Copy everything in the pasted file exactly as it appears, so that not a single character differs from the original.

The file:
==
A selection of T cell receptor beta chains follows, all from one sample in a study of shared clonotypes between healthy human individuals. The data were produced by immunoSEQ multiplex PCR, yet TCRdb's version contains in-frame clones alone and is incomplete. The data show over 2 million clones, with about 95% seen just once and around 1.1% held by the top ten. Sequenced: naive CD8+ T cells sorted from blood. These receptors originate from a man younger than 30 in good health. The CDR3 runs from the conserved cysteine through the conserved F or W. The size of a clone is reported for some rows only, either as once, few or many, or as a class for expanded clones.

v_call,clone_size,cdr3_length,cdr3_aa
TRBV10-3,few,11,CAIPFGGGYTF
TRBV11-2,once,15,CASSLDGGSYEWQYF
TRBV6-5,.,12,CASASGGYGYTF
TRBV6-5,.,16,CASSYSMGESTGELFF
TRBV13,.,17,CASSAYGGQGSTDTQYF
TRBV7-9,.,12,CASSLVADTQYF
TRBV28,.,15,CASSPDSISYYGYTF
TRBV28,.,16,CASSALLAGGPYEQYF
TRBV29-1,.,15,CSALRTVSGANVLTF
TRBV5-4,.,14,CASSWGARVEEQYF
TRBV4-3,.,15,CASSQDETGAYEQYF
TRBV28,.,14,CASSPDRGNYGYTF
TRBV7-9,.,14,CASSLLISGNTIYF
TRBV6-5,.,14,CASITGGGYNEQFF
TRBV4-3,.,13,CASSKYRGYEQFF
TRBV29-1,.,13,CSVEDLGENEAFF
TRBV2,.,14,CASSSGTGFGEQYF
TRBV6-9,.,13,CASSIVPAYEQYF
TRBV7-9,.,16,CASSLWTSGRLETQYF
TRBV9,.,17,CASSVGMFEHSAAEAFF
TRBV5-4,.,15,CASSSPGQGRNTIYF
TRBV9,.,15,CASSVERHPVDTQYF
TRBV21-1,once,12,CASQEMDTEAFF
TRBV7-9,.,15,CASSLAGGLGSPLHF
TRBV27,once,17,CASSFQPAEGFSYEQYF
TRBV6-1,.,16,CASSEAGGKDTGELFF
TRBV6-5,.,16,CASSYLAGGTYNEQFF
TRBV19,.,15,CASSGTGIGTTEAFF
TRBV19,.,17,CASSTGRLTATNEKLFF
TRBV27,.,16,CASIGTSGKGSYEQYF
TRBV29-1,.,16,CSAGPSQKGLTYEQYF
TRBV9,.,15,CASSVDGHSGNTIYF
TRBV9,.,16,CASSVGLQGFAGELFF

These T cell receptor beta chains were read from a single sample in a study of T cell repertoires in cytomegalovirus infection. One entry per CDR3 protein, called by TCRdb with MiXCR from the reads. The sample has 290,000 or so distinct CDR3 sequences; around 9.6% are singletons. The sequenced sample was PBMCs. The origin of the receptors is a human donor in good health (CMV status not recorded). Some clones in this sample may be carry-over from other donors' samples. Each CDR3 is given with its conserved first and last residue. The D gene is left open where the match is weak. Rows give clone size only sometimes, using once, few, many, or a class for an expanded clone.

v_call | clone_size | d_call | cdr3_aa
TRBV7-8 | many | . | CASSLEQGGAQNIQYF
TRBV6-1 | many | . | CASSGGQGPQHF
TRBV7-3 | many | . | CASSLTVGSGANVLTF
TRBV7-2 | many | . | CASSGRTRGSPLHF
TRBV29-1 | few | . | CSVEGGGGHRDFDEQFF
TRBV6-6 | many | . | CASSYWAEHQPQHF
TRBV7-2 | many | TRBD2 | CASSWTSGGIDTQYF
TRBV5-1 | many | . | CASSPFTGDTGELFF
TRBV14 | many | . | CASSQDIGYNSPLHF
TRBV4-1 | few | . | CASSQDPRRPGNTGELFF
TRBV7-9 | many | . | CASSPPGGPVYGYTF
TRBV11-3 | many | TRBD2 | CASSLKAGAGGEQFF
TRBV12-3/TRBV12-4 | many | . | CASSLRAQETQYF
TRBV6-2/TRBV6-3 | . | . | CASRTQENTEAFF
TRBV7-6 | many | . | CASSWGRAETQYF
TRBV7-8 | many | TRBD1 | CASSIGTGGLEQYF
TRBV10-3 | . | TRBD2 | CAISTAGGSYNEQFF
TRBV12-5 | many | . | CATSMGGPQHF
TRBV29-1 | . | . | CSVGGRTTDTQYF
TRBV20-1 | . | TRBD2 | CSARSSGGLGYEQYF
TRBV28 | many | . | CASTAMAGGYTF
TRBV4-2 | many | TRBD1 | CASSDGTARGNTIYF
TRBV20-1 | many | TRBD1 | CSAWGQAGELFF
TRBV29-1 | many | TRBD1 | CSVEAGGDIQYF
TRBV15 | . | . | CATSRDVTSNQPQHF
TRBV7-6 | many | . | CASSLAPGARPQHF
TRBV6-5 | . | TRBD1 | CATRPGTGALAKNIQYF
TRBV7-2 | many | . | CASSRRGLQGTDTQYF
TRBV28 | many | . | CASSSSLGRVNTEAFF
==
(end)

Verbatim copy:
A selection of T cell receptor beta chains follows, all from one sample in a study of shared clonotypes between healthy human individuals. The data were produced by immunoSEQ multiplex PCR, yet TCRdb's version contains in-frame clones alone and is incomplete. The data show over 2 million clones, with about 95% seen just once and around 1.1% held by the top ten. Sequenced: naive CD8+ T cells sorted from blood. These receptors originate from a man younger than 30 in good health. The CDR3 runs from the conserved cysteine through the conserved F or W. The size of a clone is reported for some rows only, either as once, few or many, or as a class for expanded clones.

v_call,clone_size,cdr3_length,cdr3_aa
TRBV10-3,few,11,CAIPFGGGYTF
TRBV11-2,once,15,CASSLDGGSYEWQYF
TRBV6-5,.,12,CASASGGYGYTF
TRBV6-5,.,16,CASSYSMGESTGELFF
TRBV13,.,17,CASSAYGGQGSTDTQYF
TRBV7-9,.,12,CASSLVADTQYF
TRBV28,.,15,CASSPDSISYYGYTF
TRBV28,.,16,CASSALLAGGPYEQYF
TRBV29-1,.,15,CSALRTVSGANVLTF
TRBV5-4,.,14,CASSWGARVEEQYF
TRBV4-3,.,15,CASSQDETGAYEQYF
TRBV28,.,14,CASSPDRGNYGYTF
TRBV7-9,.,14,CASSLLISGNTIYF
TRBV6-5,.,14,CASITGGGYNEQFF
TRBV4-3,.,13,CASSKYRGYEQFF
TRBV29-1,.,13,CSVEDLGENEAFF
TRBV2,.,14,CASSSGTGFGEQYF
TRBV6-9,.,13,CASSIVPAYEQYF
TRBV7-9,.,16,CASSLWTSGRLETQYF
TRBV9,.,17,CASSVGMFEHSAAEAFF
TRBV5-4,.,15,CASSSPGQGRNTIYF
TRBV9,.,15,CASSVERHPVDTQYF
TRBV21-1,once,12,CASQEMDTEAFF
TRBV7-9,.,15,CASSLAGGLGSPLHF
TRBV27,once,17,CASSFQPAEGFSYEQYF
TRBV6-1,.,16,CASSEAGGKDTGELFF
TRBV6-5,.,16,CASSYLAGGTYNEQFF
TRBV19,.,15,CASSGTGIGTTEAFF
TRBV19,.,17,CASSTGRLTATNEKLFF
TRBV27,.,16,CASIGTSGKGSYEQYF
TRBV29-1,.,16,CSAGPSQKGLTYEQYF
TRBV9,.,15,CASSVDGHSGNTIYF
TRBV9,.,16,CASSVGLQGFAGELFF

These T cell receptor beta chains were read from a single sample in a study of T cell repertoires in cytomegalovirus infection. One entry per CDR3 protein, called by TCRdb with MiXCR from the reads. The sample has 290,000 or so distinct CDR3 sequences; around 9.6% are singletons. The sequenced sample was PBMCs. The origin of the receptors is a human donor in good health (CMV status not recorded). Some clones in this sample may be carry-over from other donors' samples. Each CDR3 is given with its conserved first and last residue. The D gene is left open where the match is weak. Rows give clone size only sometimes, using once, few, many, or a class for an expanded clone.

v_call | clone_size | d_call | cdr3_aa
TRBV7-8 | many | . | CASSLEQGGAQNIQYF
TRBV6-1 | many | . | CASSGGQGPQHF
TRBV7-3 | many | . | CASSLTVGSGANVLTF
TRBV7-2 | many | . | CASSGRTRGSPLHF
TRBV29-1 | few | . | CSVEGGGGHRDFDEQFF
TRBV6-6 | many | . | CASSYWAEHQPQHF
TRBV7-2 | many | TRBD2 | CASSWTSGGIDTQYF
TRBV5-1 | many | . | CASSPFTGDTGELFF
TRBV14 | many | . | CASSQDIGYNSPLHF
TRBV4-1 | few | . | CASSQDPRRPGNTGELFF
TRBV7-9 | many | . | CASSPPGGPVYGYTF
TRBV11-3 | many | TRBD2 | CASSLKAGAGGEQFF
TRBV12-3/TRBV12-4 | many | . | CASSLRAQETQYF
TRBV6-2/TRBV6-3 | . | . | CASRTQENTEAFF
TRBV7-6 | many | . | CASSWGRAETQYF
TRBV7-8 | many | TRBD1 | CASSIGTGGLEQYF
TRBV10-3 | . | TRBD2 | CAISTAGGSYNEQFF
TRBV12-5 | many | . | CATSMGGPQHF
TRBV29-1 | . | . | CSVGGRTTDTQYF
TRBV20-1 | . | TRBD2 | CSARSSGGLGYEQYF
TRBV28 | many | . | CASTAMAGGYTF
TRBV4-2 | many | TRBD1 | CASSDGTARGNTIYF
TRBV20-1 | many | TRBD1 | CSAWGQAGELFF
TRBV29-1 | many | TRBD1 | CSVEAGGDIQYF
TRBV15 | . | . | CATSRDVTSNQPQHF
TRBV7-6 | many | . | CASSLAPGARPQHF
TRBV6-5 | . | TRBD1 | CATRPGTGALAKNIQYF
TRBV7-2 | many | . | CASSRRGLQGTDTQYF
TRBV28 | many | . | CASSSSLGRVNTEAFF